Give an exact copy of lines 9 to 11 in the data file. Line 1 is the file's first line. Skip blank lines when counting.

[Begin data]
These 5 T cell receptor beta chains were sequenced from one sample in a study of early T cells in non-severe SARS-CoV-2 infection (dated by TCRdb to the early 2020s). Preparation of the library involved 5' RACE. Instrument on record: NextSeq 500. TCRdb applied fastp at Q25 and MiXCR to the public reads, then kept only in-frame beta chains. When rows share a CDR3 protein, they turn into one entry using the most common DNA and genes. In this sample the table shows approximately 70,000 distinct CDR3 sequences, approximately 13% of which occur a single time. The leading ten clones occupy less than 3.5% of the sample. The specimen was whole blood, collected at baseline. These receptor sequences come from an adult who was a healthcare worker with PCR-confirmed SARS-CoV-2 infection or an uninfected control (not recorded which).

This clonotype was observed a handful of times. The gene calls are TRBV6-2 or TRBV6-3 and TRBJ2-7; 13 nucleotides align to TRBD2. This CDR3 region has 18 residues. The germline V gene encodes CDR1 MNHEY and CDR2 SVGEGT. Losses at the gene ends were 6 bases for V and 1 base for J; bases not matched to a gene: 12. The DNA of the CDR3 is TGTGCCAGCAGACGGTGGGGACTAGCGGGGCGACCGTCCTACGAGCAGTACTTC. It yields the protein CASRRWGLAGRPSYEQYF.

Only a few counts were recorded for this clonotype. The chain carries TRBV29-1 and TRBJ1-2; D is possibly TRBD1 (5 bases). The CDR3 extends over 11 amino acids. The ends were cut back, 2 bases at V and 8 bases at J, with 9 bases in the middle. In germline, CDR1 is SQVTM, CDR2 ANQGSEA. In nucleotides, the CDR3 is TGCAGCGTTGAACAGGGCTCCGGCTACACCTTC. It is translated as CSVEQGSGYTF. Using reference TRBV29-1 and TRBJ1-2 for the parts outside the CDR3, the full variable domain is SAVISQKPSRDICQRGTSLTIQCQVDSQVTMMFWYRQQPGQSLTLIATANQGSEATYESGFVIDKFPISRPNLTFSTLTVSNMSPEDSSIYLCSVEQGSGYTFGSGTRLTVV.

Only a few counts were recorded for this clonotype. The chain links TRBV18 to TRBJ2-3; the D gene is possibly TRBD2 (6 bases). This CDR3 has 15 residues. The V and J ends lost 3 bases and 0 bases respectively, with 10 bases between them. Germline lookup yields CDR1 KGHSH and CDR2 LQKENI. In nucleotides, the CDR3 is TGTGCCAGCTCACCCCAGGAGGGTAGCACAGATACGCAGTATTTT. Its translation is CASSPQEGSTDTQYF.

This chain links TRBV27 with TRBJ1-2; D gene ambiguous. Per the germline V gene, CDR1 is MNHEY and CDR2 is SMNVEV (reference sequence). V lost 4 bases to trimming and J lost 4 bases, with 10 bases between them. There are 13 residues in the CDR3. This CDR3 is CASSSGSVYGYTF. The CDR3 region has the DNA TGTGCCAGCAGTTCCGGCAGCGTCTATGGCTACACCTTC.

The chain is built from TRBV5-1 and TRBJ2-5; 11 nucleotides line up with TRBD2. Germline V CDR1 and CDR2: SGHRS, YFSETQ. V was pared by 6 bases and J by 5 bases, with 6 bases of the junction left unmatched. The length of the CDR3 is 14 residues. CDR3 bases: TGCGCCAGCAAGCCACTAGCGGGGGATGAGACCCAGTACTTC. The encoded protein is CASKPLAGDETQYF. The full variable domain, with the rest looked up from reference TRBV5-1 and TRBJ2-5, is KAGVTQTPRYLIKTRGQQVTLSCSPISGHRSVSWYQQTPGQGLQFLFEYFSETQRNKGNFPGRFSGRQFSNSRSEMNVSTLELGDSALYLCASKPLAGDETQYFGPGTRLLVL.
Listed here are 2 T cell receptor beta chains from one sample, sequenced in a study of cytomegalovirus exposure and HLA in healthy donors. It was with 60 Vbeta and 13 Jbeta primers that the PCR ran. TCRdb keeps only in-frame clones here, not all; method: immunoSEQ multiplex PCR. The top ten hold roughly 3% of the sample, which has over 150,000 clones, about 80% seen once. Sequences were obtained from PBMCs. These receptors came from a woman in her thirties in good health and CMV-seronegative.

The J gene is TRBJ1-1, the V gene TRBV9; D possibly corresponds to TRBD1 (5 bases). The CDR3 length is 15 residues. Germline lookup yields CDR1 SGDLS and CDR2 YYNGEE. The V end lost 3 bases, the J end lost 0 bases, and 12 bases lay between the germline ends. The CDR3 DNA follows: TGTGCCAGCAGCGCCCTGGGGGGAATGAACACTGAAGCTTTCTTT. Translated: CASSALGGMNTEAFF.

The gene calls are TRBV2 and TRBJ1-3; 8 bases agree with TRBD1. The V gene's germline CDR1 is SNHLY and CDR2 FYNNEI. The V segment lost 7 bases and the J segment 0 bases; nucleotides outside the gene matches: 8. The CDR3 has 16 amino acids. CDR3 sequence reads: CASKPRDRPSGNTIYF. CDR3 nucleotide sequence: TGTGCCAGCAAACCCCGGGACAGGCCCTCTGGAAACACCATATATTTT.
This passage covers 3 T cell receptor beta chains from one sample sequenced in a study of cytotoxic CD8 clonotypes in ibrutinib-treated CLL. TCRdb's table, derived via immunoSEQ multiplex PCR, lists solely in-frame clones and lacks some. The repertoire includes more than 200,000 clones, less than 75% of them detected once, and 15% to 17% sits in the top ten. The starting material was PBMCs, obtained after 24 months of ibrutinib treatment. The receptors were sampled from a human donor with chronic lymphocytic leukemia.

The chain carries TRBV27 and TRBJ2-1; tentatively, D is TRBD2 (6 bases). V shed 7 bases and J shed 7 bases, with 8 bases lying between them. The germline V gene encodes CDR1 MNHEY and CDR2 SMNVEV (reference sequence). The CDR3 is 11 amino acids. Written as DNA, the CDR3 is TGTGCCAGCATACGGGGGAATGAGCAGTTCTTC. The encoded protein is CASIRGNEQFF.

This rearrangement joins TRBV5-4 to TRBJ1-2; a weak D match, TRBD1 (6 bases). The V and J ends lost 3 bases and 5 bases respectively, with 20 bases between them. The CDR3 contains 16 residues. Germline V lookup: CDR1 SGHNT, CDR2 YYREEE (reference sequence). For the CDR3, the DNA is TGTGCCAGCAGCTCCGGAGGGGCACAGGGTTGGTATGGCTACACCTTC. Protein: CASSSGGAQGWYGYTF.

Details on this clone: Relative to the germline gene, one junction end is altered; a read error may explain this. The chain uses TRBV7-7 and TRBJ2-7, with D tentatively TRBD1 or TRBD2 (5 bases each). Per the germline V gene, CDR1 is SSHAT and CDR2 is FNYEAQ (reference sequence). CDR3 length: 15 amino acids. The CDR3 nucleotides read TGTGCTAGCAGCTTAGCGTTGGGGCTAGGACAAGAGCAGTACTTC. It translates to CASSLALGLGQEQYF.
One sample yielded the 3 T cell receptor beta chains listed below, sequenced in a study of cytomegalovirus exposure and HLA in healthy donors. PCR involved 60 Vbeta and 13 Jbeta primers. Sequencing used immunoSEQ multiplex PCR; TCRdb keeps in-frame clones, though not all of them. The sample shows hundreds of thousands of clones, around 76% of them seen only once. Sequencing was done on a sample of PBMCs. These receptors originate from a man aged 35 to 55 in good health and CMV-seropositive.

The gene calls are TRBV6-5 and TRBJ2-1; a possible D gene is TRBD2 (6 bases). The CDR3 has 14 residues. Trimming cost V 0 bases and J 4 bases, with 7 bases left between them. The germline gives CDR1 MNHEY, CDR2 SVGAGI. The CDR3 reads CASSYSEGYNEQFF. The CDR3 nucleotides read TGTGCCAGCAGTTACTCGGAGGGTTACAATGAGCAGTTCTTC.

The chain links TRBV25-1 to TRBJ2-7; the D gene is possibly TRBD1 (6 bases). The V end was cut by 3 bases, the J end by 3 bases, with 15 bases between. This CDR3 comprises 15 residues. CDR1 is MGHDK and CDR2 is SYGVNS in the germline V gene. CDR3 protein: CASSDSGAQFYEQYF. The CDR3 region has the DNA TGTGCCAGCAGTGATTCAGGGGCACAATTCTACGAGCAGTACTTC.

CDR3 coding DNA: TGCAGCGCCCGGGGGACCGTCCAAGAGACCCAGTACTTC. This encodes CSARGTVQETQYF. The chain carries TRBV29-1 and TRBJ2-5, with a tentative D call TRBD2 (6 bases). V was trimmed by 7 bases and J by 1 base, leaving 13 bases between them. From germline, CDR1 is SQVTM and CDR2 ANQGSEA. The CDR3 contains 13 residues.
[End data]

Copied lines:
The gene calls are TRBV2 and TRBJ1-3; 8 bases agree with TRBD1. The V gene's germline CDR1 is SNHLY and CDR2 FYNNEI. The V segment lost 7 bases and the J segment 0 bases; nucleotides outside the gene matches: 8. The CDR3 has 16 amino acids. CDR3 sequence reads: CASKPRDRPSGNTIYF. CDR3 nucleotide sequence: TGTGCCAGCAAACCCCGGGACAGGCCCTCTGGAAACACCATATATTTT.
This passage covers 3 T cell receptor beta chains from one sample sequenced in a study of cytotoxic CD8 clonotypes in ibrutinib-treated CLL. TCRdb's table, derived via immunoSEQ multiplex PCR, lists solely in-frame clones and lacks some. The repertoire includes more than 200,000 clones, less than 75% of them detected once, and 15% to 17% sits in the top ten. The starting material was PBMCs, obtained after 24 months of ibrutinib treatment. The receptors were sampled from a human donor with chronic lymphocytic leukemia.

The chain carries TRBV27 and TRBJ2-1; tentatively, D is TRBD2 (6 bases). V shed 7 bases and J shed 7 bases, with 8 bases lying between them. The germline V gene encodes CDR1 MNHEY and CDR2 SMNVEV (reference sequence). The CDR3 is 11 amino acids. Written as DNA, the CDR3 is TGTGCCAGCATACGGGGGAATGAGCAGTTCTTC. The encoded protein is CASIRGNEQFF.